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# Lecture #15

Pile Groups
- Group Settlement
- Group Bearing Capacity
- Group Uplift
- Group Efficiency
- Pile Cap Design

## GENERAL ANALYSIS OF PILE GROUPS.

There are three methods commonly used to analyze a pile group:
1. The Simple Static analysis. In this method, the presence of the soil is ignored and the pile
group is regarded as an isolated structural system. It also assumes a zero moment at the head
of each pile.
2. The Equivalent Bent analysis. This method considers the reaction of the sub-grade on the
equivalent free standing length of the piles. The pile cap is assumed to be rigid, and the piles
are assumed to behave elastically.
3. The Elastic Analysis. The soil is considered to be an elastic material that is consistent
through out its mass. An increase of the spacing between the piles increases the load bearing
efficiency of the group.
In comparing the various methods of group pile analysis, the vertical loads are similar, but the
elastic continuum method predicts a higher maximum load. The zero moment is assumed
for the static method. But there is considerable difference in moment between the other 2
methods. The equivalent-bent method predicts larger rotation that elastic, and larger
vertical deflection of the leading pile, but smaller horizontal deflection.

I.

## A. Elastic Settlement of pile groups (after Vesic, 1969).

The elastic settlement is the immediate settlement of the pile group due to the deformation of
the soil mass. The elastic settlement of pile group under service working loads per pile
increases with the width of the group Bg and their center-to-center spacing s.

H g (e) =

Bg
sd

H e

where ? Hg(e) is the elastic settlement of the entire pile group, Bg is the width of the pile group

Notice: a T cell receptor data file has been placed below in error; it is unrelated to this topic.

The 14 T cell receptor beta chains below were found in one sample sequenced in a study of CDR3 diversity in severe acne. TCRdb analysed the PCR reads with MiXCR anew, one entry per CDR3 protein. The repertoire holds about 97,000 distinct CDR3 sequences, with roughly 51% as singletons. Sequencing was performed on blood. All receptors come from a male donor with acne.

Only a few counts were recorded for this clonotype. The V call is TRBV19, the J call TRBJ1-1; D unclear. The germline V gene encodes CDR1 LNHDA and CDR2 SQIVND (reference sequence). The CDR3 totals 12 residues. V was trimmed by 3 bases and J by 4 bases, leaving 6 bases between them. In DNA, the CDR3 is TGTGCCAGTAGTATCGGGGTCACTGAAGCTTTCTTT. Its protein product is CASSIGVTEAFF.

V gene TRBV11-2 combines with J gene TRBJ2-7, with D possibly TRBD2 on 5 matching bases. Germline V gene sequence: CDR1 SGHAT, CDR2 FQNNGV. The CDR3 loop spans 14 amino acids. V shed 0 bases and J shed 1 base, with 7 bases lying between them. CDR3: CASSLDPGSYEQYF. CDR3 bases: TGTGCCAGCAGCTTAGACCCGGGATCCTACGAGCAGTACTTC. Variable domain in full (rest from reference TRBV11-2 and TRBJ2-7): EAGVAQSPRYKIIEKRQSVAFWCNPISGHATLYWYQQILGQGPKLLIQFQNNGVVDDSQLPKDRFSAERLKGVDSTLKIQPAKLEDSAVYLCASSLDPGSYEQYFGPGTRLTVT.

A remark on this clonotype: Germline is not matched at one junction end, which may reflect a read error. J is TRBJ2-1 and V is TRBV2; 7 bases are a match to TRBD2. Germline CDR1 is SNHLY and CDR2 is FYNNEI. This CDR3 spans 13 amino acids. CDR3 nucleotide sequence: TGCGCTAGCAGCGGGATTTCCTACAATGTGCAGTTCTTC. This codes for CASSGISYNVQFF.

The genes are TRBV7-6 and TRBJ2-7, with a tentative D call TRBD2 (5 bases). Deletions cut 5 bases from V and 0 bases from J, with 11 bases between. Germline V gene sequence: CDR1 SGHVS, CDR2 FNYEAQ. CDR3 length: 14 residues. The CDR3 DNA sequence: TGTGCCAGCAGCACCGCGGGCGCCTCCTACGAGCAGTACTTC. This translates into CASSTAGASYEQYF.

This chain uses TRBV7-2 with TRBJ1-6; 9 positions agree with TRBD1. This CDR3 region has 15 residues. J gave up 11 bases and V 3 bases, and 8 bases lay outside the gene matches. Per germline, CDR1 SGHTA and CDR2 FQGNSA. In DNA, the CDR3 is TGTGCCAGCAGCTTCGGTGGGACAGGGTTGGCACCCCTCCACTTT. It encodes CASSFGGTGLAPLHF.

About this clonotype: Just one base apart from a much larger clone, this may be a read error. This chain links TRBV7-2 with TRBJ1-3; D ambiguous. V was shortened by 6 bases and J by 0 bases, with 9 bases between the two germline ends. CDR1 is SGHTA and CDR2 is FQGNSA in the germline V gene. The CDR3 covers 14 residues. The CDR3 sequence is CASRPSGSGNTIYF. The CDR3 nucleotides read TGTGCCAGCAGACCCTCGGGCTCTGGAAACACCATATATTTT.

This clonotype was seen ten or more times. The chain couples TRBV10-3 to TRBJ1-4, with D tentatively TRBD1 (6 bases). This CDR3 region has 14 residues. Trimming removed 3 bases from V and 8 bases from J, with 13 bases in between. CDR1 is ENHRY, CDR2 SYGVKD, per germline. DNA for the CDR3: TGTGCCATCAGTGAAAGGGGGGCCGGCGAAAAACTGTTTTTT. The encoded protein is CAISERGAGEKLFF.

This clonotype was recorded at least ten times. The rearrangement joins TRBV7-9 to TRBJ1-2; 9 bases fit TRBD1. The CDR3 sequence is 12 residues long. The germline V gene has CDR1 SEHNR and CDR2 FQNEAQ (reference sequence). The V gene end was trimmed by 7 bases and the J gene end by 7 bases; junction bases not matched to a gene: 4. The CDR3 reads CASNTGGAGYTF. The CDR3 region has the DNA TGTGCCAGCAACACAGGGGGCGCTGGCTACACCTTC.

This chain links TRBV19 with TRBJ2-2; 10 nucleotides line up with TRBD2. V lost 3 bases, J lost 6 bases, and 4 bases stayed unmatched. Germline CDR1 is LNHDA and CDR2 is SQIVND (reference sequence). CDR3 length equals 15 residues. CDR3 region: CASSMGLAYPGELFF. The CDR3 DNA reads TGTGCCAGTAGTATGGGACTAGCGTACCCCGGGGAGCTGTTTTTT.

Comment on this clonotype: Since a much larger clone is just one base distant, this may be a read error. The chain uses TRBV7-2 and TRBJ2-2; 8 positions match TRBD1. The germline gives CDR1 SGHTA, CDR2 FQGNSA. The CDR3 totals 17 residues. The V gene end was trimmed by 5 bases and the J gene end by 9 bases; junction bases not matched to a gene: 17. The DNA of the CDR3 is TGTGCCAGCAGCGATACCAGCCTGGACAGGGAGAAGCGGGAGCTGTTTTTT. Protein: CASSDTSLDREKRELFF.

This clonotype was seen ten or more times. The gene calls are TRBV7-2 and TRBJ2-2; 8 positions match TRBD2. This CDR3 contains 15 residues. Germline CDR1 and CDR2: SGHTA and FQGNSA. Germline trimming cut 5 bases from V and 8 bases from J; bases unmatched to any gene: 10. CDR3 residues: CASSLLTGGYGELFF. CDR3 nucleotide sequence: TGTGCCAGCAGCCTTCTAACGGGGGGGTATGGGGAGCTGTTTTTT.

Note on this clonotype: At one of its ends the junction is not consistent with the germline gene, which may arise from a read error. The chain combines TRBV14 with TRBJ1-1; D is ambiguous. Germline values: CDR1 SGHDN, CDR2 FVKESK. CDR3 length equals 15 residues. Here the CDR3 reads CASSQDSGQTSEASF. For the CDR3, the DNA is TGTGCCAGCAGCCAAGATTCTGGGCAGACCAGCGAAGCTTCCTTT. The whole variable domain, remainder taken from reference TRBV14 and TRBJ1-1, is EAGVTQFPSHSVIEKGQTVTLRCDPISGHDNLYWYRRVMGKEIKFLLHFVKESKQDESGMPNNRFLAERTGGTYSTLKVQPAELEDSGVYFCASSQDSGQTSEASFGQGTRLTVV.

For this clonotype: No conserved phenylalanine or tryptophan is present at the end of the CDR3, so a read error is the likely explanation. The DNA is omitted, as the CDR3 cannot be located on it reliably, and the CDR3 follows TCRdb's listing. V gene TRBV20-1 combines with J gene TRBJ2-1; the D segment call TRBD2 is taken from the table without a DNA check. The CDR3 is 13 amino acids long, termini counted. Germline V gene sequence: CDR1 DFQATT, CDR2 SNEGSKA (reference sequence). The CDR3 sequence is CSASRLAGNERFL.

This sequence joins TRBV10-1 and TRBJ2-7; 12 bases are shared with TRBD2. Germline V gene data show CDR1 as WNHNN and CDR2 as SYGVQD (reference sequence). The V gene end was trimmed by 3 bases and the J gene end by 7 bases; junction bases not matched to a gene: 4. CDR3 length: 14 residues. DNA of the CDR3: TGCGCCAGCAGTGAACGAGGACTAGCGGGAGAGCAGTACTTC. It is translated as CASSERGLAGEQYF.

section, d is the width or diameter of each pile in the group, ? He is the elastic settlement of
each pile at their service load.
B) Elastic Settlement of pile groups (after Meyerhof, 1976).

bI
H G = 2 p
N

where I = [1 (

Df
8b

)] 0.5

In granular soils the settlement increases with the pile group width Bg and the c-to-c distance d
(from Meyerhof, 1961).

## B. Consolidation settlement of Pile Groups.

A simple stress distribution below the pile group is the 2:1 stress method,

The stress increase ? pi at the middle of layer i in the soil mass due to the group load Qg is,

pi =

(B

Qg

+ zi )( Lg + zi )

and the settlement at that level i can be given as a function of the voids ratio,

H i =

e(i )

(1 + e )

0 (i )

## Therefore, the total consolidation settlement of the pile group is,

H g = H i

Example 1.
The pile group placed in a deep clay stratum is shown below. Determine the consolidation
settlement of the pile group, assuming that the clays are normally consolidated.

## The increase of stress in layer 3 is given by,

p3 =

Qg

( Lg + z3 )( Bg + z3 )

1335 kN
= 22.3 kN / m 2
( 5.00 + 2.75 )( 5.00 + 2.75)

## and its initial state of stress po(3) is,

p0(3) = 3(15.72) +3(18.55 - 9.81) +13(19.18 - 9.81) = 195 kN/m2.
Similarly, the increase of stress in layer 4 is given by,

p4 =

Qg

( Lg + z 4 )( Bg + z4 )

1335 kN
= 5.74 kN / m 2
(12.5 + 2.75)(12.5 + 2.75 )

## and its initial state of stress po(4) is,

p0(4) =3(15.72) +3(18.55 - 9.81) +18(19.18 - 9.81) +2.50(18.08 - 9.81) = 263 kN/m2.
Finally, the increase in stress in layer 5,

p5 =

Qg

( Lg + z5 )( Bg + z5 )

1335 kN
= 3.6 kN / m 2
(12.5 + 2.75 )(12.5 + 2.75 )

## and its initial state of stress po(5) is,